It is Hanukkah time! Admittedly, we are kind of limited with the crafts that we make on this holiday (where are the partridges, drummer-boys and gingerbread houses?), but the variations on the classics are endless! Menorahs, dreidels, and lots of Jewish stars.
I always like to start the holiday with a menorah craft that invites kids of all ages to light their own menorah. I know my kids love to have their own menorah set-up, and if you have little ones that are too young to strike a match, this is a great flameless menorah craft that allows them to feel a part of the holiday.
You can find all of the steps and materials below— feel free to use whatever you have on hand for the flames! I used yellow pom-poms, but you can use felt, tissue, paper, construction paper, buttons,… The options are endless!
Materials: You can find a link to all of the materials here.
1. Adhere thin washi tape strips to the front of 9 wooden clothespins (8 medium sized and 1 larger).
2. Add stripes of matching tape to a 2-inch wooden block to make a stand for the “candles”.
3. Use hot-glue to attach the backs of the wooden clothespins to a wooden tongue depressor. You can glue the tallest clothespin as the shamash either in the center or on either end. You can glue the two parts together but it’s kind of convenient to keep them separate.
4. Each day of Hanukkah, clip a yellow pom-pom, a teardrop cut from yellow felt, or a tuft of yellow tissue paper first onto the tall candle, and then on each candle corresponding to the day of the holiday.
If you follow me on Instagram, you know that yearly, I post about our family Yom Kippur ritual with my kids.
Having grown up in a conservative synagogue, I’ve always taken this holiday seriously—fasting (even before I was 13), asking others for forgiveness, and thumping my fist over my heart (IYKYK). Yom Kippur felt so tangible to me…I understood what was being asked of me and I did the rituals. I liked the inter-personal nature of it, and if it got me forgiveness for crashing the car, then sign me up!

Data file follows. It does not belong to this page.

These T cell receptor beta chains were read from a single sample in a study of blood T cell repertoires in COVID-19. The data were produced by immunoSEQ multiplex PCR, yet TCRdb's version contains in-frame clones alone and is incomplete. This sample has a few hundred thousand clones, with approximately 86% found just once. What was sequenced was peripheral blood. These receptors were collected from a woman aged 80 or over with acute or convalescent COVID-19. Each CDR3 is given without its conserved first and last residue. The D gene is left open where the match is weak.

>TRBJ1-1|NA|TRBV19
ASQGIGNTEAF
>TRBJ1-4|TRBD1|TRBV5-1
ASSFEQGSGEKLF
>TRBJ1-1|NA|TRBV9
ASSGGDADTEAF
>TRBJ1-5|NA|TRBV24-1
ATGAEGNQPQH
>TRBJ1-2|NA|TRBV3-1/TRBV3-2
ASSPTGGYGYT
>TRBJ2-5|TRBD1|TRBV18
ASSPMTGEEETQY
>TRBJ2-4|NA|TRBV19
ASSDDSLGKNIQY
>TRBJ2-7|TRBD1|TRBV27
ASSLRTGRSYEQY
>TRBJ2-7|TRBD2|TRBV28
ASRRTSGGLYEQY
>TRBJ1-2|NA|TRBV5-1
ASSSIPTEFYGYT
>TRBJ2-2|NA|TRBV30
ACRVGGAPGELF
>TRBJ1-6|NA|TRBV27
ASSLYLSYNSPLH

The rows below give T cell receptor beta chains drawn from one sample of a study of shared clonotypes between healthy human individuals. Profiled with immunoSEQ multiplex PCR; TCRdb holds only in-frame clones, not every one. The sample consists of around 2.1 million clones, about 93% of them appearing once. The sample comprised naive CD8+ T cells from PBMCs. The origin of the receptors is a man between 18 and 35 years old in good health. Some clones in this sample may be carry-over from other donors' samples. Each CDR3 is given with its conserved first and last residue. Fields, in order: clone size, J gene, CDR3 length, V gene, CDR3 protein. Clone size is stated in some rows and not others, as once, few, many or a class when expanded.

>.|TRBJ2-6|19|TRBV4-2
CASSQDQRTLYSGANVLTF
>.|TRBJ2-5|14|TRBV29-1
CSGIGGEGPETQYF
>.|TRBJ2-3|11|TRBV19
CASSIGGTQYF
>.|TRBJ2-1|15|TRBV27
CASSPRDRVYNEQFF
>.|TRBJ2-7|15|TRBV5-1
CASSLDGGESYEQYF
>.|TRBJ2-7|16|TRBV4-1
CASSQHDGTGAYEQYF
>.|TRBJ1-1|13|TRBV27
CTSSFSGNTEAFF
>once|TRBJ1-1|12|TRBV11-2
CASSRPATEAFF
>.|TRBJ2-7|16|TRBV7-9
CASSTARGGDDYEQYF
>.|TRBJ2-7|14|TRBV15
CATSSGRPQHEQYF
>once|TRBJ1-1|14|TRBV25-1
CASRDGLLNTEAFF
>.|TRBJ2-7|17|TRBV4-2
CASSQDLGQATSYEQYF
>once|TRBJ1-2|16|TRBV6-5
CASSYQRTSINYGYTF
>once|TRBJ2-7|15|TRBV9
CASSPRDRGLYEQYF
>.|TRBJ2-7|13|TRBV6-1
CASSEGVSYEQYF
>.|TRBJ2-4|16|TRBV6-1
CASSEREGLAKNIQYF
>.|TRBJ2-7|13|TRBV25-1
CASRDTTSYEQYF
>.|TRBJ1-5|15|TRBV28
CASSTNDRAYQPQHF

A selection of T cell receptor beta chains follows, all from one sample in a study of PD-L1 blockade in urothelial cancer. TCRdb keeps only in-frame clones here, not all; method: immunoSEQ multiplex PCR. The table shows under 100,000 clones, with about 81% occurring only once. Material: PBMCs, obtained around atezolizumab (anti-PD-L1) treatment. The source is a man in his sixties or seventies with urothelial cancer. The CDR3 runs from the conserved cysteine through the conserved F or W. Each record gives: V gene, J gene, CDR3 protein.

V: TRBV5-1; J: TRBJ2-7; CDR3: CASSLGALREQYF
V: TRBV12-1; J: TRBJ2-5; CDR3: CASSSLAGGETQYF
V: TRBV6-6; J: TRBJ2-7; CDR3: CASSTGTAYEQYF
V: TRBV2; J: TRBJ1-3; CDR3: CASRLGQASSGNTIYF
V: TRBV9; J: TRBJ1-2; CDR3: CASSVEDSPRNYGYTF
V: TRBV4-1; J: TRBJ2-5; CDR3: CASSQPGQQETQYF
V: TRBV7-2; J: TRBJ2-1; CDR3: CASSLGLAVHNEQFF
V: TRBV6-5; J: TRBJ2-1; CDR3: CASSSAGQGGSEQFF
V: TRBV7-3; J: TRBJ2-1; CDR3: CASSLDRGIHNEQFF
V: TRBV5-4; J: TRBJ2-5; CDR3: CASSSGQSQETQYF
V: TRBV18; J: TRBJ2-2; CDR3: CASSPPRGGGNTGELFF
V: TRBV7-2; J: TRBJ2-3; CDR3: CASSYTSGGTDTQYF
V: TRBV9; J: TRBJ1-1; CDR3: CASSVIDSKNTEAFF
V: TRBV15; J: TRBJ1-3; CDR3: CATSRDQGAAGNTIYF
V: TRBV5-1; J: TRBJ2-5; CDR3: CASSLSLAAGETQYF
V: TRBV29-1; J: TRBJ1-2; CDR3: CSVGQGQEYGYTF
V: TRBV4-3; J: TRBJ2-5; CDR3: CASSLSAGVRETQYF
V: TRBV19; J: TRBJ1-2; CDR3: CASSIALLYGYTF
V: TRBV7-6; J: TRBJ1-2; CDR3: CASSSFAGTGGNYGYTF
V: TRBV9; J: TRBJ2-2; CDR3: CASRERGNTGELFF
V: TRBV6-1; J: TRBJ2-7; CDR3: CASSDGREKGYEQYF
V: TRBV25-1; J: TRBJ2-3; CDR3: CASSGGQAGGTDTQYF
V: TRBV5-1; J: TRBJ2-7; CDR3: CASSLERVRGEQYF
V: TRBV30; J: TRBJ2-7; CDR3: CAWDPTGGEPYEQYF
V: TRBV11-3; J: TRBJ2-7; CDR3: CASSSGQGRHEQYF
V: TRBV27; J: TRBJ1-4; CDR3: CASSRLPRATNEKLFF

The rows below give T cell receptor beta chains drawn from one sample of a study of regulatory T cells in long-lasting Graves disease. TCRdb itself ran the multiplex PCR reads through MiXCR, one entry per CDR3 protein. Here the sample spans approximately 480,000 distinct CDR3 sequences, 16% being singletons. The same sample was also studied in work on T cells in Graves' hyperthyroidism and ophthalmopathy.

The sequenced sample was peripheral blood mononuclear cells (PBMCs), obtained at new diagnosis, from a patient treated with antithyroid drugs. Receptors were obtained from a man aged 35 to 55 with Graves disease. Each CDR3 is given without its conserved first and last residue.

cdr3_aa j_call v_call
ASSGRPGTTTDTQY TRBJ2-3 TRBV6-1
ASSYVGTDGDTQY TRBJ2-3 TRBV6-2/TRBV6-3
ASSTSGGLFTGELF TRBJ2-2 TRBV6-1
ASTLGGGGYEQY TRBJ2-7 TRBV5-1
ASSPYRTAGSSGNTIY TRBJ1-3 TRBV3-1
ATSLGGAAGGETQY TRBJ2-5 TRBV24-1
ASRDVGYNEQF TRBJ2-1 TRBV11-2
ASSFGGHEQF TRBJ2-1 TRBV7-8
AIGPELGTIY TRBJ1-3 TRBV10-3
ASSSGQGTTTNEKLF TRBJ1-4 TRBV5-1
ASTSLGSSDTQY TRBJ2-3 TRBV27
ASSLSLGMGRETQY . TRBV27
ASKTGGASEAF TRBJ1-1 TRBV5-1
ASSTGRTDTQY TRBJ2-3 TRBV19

But the one person I never asked forgiveness from was myself, then and actually, even now. My therapist often reflects back how I *talk* to myself, asking me if my child came to me with the same troubles and feelings, would I speak to them the same way I *speak* to myself? Never. It’s so enlightening every dang time, and I want my kids to start valuing the building opportunities from mistakes and offering themselves grace and kindness NOW!
In the early days, we used to go to the park on Yom Kippur, discuss what it meant to be a part of this family unit and then write down our goals for the year. Last year I shared a fun fill-in-the-blank worksheet that I made for my family, but now, as my kids are entering their teen years and have a pretty good grasp on our family values and goals, I wanted to steer this year’s message a bit more inward. I did some reading (mostly on my favorite Jewish media sites like Hey Alma, Tablet, and Kveller) to put together this *equally* fun, and I hope meaningful, exercise.
Every year we look back at the Yom Kippurs past and the kids get so much entertainment seeing their handwriting and adorable spelling mistakes!
To end on a high, happy note, I always add a drawing prompt at the bottom (last year it was to draw Hugg McHuggster—see our drawings below!). You’ll have to download this year’s to see who you get to create!